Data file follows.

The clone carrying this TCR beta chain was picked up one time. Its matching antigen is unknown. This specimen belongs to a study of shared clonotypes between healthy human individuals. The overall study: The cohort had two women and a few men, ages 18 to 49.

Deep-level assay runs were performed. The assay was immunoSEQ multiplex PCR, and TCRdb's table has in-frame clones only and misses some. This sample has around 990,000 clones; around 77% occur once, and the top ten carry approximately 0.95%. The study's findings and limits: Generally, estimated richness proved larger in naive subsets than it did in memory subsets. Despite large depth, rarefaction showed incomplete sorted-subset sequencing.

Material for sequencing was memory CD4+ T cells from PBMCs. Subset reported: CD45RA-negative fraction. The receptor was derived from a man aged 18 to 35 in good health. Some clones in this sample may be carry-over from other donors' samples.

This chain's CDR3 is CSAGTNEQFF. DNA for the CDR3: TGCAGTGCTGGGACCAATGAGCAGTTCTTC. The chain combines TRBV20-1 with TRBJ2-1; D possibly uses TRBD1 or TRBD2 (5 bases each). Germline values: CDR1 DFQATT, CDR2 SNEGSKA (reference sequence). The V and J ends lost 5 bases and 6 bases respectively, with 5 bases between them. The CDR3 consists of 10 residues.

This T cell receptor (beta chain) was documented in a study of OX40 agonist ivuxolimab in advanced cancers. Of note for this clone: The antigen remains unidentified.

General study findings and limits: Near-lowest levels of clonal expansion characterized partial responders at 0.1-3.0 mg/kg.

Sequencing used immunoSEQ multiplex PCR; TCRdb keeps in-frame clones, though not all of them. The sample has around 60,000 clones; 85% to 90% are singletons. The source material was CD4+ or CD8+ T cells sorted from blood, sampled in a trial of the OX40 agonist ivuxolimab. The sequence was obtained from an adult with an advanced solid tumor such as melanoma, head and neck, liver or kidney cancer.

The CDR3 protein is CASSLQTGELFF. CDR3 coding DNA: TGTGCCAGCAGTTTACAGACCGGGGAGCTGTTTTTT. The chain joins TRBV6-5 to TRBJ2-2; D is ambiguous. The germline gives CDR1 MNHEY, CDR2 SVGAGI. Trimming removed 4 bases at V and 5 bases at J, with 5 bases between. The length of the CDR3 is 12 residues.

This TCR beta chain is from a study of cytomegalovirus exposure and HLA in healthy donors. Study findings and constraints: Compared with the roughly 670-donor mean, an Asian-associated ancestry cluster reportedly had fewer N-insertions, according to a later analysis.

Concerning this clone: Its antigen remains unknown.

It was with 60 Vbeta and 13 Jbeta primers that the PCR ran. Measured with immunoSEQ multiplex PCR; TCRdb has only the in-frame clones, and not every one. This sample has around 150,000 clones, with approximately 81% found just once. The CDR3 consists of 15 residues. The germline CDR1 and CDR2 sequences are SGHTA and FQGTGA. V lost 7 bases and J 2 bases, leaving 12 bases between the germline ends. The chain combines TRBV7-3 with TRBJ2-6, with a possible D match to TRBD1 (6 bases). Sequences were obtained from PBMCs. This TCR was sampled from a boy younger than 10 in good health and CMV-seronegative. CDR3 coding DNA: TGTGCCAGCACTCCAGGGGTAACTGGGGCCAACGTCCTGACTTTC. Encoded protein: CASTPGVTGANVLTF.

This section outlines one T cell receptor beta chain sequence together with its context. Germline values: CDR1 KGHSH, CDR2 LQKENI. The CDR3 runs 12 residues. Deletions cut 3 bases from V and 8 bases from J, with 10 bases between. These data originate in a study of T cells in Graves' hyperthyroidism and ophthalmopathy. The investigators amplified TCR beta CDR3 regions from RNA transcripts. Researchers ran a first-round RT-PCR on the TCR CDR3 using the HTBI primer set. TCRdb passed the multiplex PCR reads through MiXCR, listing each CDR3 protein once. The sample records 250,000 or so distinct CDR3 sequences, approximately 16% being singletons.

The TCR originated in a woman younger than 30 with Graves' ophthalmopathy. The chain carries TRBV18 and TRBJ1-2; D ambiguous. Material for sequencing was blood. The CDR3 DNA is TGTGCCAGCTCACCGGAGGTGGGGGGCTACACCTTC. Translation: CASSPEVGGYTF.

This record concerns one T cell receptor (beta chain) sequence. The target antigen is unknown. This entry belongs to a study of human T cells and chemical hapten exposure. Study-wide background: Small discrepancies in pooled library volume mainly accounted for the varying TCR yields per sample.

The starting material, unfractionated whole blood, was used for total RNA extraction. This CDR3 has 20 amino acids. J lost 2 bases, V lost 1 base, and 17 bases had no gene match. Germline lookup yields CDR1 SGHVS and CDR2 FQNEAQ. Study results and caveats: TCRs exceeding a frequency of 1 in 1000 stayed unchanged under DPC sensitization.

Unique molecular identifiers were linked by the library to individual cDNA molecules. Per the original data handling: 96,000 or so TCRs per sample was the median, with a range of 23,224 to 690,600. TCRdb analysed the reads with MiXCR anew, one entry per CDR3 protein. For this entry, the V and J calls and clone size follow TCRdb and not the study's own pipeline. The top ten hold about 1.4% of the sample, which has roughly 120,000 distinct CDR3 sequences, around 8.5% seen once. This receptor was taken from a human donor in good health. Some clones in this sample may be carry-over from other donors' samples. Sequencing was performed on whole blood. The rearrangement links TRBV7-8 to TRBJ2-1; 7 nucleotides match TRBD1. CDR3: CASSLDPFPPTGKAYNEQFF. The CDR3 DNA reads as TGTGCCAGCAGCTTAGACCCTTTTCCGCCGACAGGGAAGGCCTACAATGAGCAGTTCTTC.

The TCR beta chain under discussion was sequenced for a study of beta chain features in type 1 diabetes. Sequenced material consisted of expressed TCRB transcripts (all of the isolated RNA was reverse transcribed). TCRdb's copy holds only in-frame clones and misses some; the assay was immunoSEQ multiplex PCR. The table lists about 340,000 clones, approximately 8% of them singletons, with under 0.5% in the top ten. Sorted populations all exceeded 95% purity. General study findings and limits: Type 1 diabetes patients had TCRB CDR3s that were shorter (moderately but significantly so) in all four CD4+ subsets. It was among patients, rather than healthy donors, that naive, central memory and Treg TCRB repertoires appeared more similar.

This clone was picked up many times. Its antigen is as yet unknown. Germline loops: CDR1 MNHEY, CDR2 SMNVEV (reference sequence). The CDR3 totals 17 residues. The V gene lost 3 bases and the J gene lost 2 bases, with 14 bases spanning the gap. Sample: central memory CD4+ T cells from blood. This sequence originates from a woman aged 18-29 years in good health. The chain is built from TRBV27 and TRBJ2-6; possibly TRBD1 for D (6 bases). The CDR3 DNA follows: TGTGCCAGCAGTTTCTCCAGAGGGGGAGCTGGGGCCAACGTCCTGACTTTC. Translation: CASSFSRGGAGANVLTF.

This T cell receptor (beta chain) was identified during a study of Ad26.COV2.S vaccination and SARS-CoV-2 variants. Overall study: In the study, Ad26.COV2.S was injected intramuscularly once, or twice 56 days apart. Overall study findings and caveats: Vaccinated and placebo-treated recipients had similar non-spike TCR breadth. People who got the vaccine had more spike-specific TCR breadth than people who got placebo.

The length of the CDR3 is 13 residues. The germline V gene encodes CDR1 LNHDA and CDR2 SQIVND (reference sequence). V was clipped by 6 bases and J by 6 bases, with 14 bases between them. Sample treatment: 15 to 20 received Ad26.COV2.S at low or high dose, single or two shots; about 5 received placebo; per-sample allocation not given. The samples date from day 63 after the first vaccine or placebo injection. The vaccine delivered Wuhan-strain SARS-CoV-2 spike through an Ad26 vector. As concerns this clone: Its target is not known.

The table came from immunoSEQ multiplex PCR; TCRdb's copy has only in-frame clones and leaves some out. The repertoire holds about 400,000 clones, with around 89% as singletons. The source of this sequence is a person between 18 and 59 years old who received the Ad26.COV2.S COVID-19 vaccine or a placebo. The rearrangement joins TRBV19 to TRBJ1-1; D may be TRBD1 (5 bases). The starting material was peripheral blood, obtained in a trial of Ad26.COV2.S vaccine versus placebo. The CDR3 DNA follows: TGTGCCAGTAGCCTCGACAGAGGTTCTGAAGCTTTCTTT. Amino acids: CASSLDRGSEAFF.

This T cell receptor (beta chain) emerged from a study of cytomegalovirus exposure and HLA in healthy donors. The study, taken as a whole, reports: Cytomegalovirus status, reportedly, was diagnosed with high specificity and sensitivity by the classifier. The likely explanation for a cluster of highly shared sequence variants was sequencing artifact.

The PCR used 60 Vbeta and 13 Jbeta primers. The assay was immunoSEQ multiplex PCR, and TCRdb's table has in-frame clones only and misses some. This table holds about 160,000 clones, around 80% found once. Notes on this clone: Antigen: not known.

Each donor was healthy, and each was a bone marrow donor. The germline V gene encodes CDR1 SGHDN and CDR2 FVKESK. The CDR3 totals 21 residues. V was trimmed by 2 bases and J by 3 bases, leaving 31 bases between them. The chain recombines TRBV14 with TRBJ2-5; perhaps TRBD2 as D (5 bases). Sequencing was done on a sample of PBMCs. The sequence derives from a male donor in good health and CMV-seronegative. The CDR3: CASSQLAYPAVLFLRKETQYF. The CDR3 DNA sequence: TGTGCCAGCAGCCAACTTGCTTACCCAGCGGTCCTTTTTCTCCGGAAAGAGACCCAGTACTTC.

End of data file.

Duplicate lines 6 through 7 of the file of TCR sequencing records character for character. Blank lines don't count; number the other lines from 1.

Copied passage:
General study findings and limits: Near-lowest levels of clonal expansion characterized partial responders at 0.1-3.0 mg/kg.

Sequencing used immunoSEQ multiplex PCR; TCRdb keeps in-frame clones, though not all of them. The sample has around 60,000 clones; 85% to 90% are singletons. The source material was CD4+ or CD8+ T cells sorted from blood, sampled in a trial of the OX40 agonist ivuxolimab. The sequence was obtained from an adult with an advanced solid tumor such as melanoma, head and neck, liver or kidney cancer.